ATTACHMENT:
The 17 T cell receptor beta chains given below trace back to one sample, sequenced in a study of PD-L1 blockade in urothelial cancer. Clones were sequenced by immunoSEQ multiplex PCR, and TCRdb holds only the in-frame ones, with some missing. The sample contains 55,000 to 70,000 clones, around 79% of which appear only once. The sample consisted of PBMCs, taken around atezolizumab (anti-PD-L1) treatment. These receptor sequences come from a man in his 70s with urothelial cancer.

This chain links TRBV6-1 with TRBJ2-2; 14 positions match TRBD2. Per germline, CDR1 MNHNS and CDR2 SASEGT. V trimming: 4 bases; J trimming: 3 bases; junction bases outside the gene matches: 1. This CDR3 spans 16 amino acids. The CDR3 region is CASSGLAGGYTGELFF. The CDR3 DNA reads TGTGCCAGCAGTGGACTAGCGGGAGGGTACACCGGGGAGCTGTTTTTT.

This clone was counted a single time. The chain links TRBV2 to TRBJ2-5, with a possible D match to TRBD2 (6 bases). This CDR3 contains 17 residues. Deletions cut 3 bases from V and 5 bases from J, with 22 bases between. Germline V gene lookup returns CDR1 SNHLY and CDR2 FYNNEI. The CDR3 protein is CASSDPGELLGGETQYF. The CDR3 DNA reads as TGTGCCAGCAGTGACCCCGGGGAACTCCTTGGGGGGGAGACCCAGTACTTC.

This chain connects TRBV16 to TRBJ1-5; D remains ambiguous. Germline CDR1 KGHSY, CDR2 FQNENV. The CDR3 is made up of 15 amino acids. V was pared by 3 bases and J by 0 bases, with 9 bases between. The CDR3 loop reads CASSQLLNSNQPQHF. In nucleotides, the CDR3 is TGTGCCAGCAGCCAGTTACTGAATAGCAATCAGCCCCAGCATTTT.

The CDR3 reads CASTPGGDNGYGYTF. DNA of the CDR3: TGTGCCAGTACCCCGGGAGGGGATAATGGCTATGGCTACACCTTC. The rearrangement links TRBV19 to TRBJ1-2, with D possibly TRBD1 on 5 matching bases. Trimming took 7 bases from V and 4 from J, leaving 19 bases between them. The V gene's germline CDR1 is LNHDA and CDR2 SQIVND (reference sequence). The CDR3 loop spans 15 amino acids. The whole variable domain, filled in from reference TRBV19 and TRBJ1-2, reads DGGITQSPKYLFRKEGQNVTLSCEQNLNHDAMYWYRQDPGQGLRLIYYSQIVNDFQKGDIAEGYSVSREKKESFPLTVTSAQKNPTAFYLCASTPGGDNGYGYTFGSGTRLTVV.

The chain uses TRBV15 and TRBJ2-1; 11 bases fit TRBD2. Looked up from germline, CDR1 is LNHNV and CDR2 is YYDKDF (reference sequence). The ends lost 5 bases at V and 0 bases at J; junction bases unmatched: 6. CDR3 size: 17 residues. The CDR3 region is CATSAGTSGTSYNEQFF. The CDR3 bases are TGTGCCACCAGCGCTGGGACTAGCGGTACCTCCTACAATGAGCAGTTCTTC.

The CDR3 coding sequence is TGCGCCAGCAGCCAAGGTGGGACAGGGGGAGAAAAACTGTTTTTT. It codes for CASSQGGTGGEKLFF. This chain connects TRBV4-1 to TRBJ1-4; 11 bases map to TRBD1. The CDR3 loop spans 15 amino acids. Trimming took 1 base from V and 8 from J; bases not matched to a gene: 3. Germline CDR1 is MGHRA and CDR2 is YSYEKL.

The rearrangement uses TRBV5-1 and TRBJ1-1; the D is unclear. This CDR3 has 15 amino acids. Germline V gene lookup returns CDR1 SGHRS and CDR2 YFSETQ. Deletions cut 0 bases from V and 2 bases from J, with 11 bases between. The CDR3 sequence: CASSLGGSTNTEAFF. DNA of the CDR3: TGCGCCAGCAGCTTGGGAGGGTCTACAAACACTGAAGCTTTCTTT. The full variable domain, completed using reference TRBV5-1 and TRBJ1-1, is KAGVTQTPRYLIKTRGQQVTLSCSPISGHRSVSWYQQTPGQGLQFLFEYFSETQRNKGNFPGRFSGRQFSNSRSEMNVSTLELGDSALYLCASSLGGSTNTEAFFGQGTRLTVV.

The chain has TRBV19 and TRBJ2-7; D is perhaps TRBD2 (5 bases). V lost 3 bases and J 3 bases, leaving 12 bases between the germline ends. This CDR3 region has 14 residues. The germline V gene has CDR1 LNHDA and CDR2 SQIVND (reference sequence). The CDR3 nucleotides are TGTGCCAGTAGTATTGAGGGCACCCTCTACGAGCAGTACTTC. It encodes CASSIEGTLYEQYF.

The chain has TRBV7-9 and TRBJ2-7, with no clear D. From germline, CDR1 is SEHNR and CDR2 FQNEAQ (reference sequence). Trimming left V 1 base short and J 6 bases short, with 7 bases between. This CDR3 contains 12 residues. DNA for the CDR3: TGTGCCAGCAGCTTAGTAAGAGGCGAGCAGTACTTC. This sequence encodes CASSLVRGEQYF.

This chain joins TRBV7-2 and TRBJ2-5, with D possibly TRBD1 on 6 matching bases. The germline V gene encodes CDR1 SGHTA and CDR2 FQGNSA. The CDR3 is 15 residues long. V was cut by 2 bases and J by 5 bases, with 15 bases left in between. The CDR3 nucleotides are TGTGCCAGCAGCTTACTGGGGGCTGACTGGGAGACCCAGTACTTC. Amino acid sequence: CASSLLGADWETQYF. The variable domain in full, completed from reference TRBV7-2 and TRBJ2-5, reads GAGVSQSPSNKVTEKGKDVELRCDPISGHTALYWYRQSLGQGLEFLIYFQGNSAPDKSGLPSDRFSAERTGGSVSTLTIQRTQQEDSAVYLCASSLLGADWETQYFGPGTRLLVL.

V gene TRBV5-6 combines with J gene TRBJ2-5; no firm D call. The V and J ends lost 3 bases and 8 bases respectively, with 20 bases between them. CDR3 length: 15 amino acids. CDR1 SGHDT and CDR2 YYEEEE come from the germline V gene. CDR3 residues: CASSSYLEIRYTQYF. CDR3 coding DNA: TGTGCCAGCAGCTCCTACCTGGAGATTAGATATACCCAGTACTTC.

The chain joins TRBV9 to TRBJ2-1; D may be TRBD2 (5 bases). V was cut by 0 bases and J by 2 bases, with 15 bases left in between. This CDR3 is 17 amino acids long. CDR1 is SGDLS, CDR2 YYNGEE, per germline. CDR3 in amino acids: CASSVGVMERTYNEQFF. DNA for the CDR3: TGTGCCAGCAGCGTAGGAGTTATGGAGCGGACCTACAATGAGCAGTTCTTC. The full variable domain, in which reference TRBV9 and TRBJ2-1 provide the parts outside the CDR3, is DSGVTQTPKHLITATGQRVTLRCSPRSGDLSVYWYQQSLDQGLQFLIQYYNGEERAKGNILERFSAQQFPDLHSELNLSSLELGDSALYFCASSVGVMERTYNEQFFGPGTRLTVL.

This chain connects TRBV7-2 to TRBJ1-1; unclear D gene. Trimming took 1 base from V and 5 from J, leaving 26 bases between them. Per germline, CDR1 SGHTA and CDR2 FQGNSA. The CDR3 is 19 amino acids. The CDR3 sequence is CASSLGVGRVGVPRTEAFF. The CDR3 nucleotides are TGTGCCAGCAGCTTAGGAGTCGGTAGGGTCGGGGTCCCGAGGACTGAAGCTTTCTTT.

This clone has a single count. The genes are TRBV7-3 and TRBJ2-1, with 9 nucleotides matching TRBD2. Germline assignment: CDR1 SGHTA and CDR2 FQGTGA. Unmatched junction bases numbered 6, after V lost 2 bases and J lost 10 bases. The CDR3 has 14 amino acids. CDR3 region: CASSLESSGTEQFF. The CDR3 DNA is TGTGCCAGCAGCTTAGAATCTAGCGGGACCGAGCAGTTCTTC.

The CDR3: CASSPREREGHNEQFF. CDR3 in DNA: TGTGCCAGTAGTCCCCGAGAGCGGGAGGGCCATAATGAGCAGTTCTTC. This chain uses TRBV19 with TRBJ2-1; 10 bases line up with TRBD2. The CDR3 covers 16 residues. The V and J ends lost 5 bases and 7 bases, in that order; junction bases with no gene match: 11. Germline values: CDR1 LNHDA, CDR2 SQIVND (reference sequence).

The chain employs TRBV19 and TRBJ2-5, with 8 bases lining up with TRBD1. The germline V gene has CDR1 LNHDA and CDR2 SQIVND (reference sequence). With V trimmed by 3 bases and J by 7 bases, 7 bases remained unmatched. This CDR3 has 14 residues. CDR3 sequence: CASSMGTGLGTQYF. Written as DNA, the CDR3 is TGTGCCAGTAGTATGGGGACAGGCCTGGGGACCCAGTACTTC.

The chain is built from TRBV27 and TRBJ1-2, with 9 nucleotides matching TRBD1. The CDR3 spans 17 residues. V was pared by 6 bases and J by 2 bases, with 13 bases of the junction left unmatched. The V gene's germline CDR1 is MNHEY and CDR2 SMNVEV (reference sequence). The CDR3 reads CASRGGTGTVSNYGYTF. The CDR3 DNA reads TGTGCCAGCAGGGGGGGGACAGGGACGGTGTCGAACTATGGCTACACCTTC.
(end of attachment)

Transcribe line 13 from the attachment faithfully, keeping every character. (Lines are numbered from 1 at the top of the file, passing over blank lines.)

The chain joins TRBV9 to TRBJ2-1; D may be TRBD2 (5 bases). V was cut by 0 bases and J by 2 bases, with 15 bases left in between. This CDR3 is 17 amino acids long. CDR1 is SGDLS, CDR2 YYNGEE, per germline. CDR3 in amino acids: CASSVGVMERTYNEQFF. DNA for the CDR3: TGTGCCAGCAGCGTAGGAGTTATGGAGCGGACCTACAATGAGCAGTTCTTC. The full variable domain, in which reference TRBV9 and TRBJ2-1 provide the parts outside the CDR3, is DSGVTQTPKHLITATGQRVTLRCSPRSGDLSVYWYQQSLDQGLQFLIQYYNGEERAKGNILERFSAQQFPDLHSELNLSSLELGDSALYFCASSVGVMERTYNEQFFGPGTRLTVL.